[0069] Further, those of skill in the art will appreciate that the various illustrative logical blocks, modules, circuits, and algorithm steps described in connection with the embodiments disclosed herein may be implemented as electronic hardware, computer software, or combinations of both. To clearly illustrate this interchangeability of hardware and software, various illustrative components, blocks, modules, circuits, and steps have been described above generally in terms of their functionality. Whether such functionality is implemented as hardware or software depends upon the particular application and design constraints imposed on the overall system. Skilled artisans may implement the described functionality in varying ways for each particular application, but such implementation decisions should not be interpreted as causing a departure from the scope of the present invention.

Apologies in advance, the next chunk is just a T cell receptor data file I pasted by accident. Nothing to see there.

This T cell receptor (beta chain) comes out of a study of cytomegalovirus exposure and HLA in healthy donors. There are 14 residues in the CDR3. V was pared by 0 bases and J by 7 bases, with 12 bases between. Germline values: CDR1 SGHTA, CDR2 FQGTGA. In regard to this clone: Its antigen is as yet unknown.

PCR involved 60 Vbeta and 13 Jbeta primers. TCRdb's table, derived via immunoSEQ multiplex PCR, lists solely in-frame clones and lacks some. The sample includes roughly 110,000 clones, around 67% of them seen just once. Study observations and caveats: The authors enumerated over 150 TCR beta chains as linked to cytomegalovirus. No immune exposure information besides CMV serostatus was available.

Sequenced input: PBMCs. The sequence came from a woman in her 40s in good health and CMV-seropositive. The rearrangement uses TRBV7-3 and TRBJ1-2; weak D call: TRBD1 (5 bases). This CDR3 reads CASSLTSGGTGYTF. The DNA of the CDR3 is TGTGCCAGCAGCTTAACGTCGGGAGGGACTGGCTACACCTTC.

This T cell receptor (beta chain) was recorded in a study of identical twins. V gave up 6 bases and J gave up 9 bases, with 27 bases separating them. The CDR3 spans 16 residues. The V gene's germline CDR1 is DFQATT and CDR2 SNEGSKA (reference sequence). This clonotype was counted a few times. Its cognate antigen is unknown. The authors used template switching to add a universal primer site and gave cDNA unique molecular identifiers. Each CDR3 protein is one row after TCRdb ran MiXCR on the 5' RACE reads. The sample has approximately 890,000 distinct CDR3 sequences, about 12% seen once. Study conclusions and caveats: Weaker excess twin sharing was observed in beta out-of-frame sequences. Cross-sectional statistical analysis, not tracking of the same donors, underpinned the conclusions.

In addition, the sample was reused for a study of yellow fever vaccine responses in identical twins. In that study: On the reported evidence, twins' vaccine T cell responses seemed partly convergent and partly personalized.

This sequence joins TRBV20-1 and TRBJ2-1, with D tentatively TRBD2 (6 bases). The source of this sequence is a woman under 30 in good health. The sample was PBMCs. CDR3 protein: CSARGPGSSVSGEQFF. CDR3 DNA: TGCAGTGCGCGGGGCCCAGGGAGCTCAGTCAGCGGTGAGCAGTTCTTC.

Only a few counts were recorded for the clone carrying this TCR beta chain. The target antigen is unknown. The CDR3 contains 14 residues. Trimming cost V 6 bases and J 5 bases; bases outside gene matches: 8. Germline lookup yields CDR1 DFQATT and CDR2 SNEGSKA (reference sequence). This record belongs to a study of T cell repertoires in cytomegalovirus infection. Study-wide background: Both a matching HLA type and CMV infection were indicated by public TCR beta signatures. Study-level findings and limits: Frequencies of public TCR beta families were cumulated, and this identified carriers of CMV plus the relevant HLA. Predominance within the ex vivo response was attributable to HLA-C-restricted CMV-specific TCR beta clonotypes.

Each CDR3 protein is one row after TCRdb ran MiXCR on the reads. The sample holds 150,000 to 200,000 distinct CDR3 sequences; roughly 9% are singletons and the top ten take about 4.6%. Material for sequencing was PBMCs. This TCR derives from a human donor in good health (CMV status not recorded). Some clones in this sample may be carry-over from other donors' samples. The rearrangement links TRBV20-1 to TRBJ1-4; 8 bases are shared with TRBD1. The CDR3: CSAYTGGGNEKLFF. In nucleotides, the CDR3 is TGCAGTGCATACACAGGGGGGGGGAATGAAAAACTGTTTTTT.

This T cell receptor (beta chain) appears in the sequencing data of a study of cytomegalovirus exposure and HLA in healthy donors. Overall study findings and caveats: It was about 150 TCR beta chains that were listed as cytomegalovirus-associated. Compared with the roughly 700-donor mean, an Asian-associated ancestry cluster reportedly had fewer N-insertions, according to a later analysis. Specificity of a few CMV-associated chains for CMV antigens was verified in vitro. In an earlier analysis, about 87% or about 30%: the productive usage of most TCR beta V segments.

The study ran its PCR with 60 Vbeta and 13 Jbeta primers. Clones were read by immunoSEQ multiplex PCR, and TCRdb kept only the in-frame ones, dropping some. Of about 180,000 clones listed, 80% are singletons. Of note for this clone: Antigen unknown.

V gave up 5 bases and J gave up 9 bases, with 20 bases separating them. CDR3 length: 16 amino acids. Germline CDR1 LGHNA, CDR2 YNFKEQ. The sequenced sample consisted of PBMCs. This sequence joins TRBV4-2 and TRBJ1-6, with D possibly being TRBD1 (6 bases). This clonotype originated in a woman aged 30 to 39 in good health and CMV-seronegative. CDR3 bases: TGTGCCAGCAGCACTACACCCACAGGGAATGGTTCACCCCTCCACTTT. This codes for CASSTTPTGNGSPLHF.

[0070] The various illustrative logical blocks, modules, and circuits described in connection with the embodiments disclosed herein may be implemented or performed with a general purpose processor, a digital signal processor (DSP), an application specific integrated circuit (ASIC), a field programmable gate array (FPGA) or other programmable logic device, discrete gate or transistor logic, discrete hardware components, or any combination thereof designed to perform the functions described herein. A general purpose processor may be a microprocessor, but in the alternative, the processor may be any conventional processor, controller, microcontroller, or state machine. A processor may also be implemented as a combination of computing devices, e.g., a combination of a DSP and a microprocessor, a plurality of

microprocessors, one or more microprocessors in conjunction with a DSP core, or any other such configuration.